Various approaches have been taken to provide a power-driven wheel barrow for removing some of the burden involved with moving a wheel barrow over rough or uneven terrain. Several approaches involve adding a motor and a simple direct chain or belt between the motor and the drive wheel of the wheel barrow for providing a drive force for moving the wheel barrow. However, these approaches generally involve the use of lengthy chains or belts or in some cases, the use of several chains or belts. One disadvantage of such approaches is that debris often interferes with the drive mechanism making the operation and maintenance of the device difficult. In addition, relatively large and heavy engines are generally used in such approaches and this adds significantly to the overall weight of the wheel barrow. Also, such direct drives often do not allow the motor to be disengaged from the main drive wheel and the wheel barrow can not be used as an ordinary push-type wheel barrow. This is particularly inconvenient when the load being carried is light weight and does not necessitate the power drive. In addition, since the only practical location to place the relatively heavy engine and drive mechanism is below the bucket and behind the main wheel, the extra weight of the engine and drive mechanism may not be conveniently pivoted and balanced over the main wheel when an operator is pushing the wheel barrow. Accordingly, the operator must bear the burden of carrying the extra weight of the engine and drive mechanism.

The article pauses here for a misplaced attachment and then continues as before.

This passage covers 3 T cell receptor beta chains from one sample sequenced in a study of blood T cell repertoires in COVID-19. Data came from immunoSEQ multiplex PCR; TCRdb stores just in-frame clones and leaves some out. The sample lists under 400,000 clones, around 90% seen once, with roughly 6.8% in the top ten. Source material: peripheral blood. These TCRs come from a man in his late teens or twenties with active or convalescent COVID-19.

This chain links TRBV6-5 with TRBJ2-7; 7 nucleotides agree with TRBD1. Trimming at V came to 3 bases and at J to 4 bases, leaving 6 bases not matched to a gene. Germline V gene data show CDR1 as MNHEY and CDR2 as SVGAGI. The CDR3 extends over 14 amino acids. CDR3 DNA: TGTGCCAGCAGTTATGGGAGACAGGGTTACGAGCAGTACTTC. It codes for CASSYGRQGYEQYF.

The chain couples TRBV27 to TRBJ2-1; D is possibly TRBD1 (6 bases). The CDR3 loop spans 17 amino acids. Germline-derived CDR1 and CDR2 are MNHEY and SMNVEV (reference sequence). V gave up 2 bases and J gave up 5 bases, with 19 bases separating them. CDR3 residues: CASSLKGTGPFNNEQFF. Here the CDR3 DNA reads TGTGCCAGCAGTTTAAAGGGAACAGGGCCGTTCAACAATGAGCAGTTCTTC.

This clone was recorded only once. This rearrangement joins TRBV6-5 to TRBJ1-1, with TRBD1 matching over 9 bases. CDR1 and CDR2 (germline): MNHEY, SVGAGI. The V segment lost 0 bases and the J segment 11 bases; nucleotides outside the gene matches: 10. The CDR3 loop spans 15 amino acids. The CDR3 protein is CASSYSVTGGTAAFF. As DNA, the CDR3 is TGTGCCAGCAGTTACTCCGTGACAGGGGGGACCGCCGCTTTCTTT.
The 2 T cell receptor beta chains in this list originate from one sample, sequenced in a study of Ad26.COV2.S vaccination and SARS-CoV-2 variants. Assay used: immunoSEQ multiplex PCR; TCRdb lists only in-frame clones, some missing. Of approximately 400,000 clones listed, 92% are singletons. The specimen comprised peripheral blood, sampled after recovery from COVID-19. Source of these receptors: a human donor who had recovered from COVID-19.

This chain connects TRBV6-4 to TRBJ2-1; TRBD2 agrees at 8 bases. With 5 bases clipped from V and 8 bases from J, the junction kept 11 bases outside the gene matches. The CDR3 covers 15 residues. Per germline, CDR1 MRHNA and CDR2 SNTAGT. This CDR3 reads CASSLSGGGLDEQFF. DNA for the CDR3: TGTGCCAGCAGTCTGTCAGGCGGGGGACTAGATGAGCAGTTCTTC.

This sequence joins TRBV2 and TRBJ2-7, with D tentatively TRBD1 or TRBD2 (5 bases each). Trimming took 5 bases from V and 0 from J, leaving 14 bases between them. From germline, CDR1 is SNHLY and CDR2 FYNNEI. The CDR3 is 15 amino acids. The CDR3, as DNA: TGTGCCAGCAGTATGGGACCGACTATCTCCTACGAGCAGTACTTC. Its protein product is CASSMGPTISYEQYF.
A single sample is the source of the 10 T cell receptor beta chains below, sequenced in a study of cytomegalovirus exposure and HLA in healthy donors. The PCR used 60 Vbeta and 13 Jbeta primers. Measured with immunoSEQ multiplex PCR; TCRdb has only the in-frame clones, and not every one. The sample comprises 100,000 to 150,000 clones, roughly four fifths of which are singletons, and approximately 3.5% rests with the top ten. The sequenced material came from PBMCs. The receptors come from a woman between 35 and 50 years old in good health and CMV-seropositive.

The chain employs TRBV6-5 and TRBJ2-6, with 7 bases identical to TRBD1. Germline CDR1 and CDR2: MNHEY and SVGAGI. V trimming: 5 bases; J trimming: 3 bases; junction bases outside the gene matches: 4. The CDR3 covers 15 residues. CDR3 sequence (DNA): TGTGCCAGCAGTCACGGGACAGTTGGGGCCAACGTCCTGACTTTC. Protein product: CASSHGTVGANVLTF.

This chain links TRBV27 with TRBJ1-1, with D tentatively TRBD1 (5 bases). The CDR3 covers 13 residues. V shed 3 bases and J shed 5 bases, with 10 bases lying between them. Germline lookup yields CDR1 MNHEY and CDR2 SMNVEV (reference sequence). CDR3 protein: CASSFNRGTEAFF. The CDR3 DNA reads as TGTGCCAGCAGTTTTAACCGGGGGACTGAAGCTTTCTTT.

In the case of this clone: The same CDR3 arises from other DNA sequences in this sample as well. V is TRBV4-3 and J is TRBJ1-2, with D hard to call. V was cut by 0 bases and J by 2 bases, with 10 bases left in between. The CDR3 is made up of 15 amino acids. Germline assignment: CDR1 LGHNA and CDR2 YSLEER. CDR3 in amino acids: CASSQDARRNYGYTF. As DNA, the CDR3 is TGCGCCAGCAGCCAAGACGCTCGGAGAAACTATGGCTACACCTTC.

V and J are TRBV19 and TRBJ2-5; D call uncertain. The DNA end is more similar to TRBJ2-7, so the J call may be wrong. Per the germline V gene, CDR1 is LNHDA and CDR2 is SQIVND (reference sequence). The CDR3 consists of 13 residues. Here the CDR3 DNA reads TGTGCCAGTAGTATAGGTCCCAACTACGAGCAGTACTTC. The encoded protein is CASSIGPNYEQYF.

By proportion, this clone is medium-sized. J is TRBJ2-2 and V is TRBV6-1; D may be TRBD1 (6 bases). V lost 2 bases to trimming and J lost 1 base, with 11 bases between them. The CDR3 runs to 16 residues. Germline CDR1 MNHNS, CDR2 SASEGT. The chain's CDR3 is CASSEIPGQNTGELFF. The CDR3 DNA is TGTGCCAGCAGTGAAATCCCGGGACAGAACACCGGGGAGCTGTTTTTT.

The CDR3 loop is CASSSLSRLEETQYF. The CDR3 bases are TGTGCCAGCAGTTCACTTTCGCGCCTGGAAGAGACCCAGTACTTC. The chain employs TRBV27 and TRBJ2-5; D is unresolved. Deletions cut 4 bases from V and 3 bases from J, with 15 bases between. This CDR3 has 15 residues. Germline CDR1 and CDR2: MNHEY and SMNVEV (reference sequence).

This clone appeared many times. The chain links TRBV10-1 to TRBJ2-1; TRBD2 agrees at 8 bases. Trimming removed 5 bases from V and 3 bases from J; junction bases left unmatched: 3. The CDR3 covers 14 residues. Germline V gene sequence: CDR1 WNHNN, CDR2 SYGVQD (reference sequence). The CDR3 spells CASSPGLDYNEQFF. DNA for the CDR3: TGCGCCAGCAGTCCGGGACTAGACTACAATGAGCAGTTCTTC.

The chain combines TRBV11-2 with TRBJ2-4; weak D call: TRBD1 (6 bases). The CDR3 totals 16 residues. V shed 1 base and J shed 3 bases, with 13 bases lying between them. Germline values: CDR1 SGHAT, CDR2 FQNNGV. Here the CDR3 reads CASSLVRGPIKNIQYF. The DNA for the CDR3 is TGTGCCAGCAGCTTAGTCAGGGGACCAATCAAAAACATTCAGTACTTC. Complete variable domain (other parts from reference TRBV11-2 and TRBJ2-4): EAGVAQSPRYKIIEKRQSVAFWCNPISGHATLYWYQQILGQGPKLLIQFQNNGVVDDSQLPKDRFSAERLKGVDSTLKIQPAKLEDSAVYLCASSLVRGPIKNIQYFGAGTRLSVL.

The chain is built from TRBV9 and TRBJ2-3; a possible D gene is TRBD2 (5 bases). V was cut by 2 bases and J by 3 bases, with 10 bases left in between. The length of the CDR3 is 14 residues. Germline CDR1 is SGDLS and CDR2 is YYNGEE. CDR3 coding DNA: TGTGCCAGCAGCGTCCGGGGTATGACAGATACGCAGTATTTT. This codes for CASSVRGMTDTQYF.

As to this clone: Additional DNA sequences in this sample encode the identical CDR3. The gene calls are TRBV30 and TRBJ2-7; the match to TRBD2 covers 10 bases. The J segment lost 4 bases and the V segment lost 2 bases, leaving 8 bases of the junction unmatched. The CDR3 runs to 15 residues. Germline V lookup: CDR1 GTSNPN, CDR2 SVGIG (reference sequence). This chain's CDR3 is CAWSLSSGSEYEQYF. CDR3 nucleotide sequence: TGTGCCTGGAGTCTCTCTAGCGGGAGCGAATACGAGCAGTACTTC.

Several prior art approaches involve adding extra wheels to a rear of the wheel barrow to relieve some of the burden on the operator from having to carry the added weight. However, since it is often required to use the wheel barrow in confined areas or even on a narrow plank or path, such multi-wheeled wheel barrows have limited utility.
Another approach is discussed in U.S. Pat. No. 4,589,508 and consists of a motorized wheel barrow including a friction drive transmission. The friction transmission consists of a friction wheel driven by an engine by use of a chain and sprockets. The friction wheel rotates in a clockwise direction in a horizontal plane. The friction wheel is movable to the right and left to engage either one of two friction drive plates provided one on either side of the friction wheel. The drive plates are connected to each other through an intermediate cylinder and a sprocket is attached to an outside end of one of the drive plates for driving a chain attached to the main drive wheel of the wheel barrow. When the friction wheel is moved to the right, it engages one of the drive plates and the sprocket on the drive plate assembly and the main drive wheel of the wheel barrow are rotated in a first direction. When the friction wheel is moved to the left, it engages the other drive plate and the sprocket on the drive plate assembly and the main drive wheel of the wheel barrow are rotated in a direction opposite to the first direction.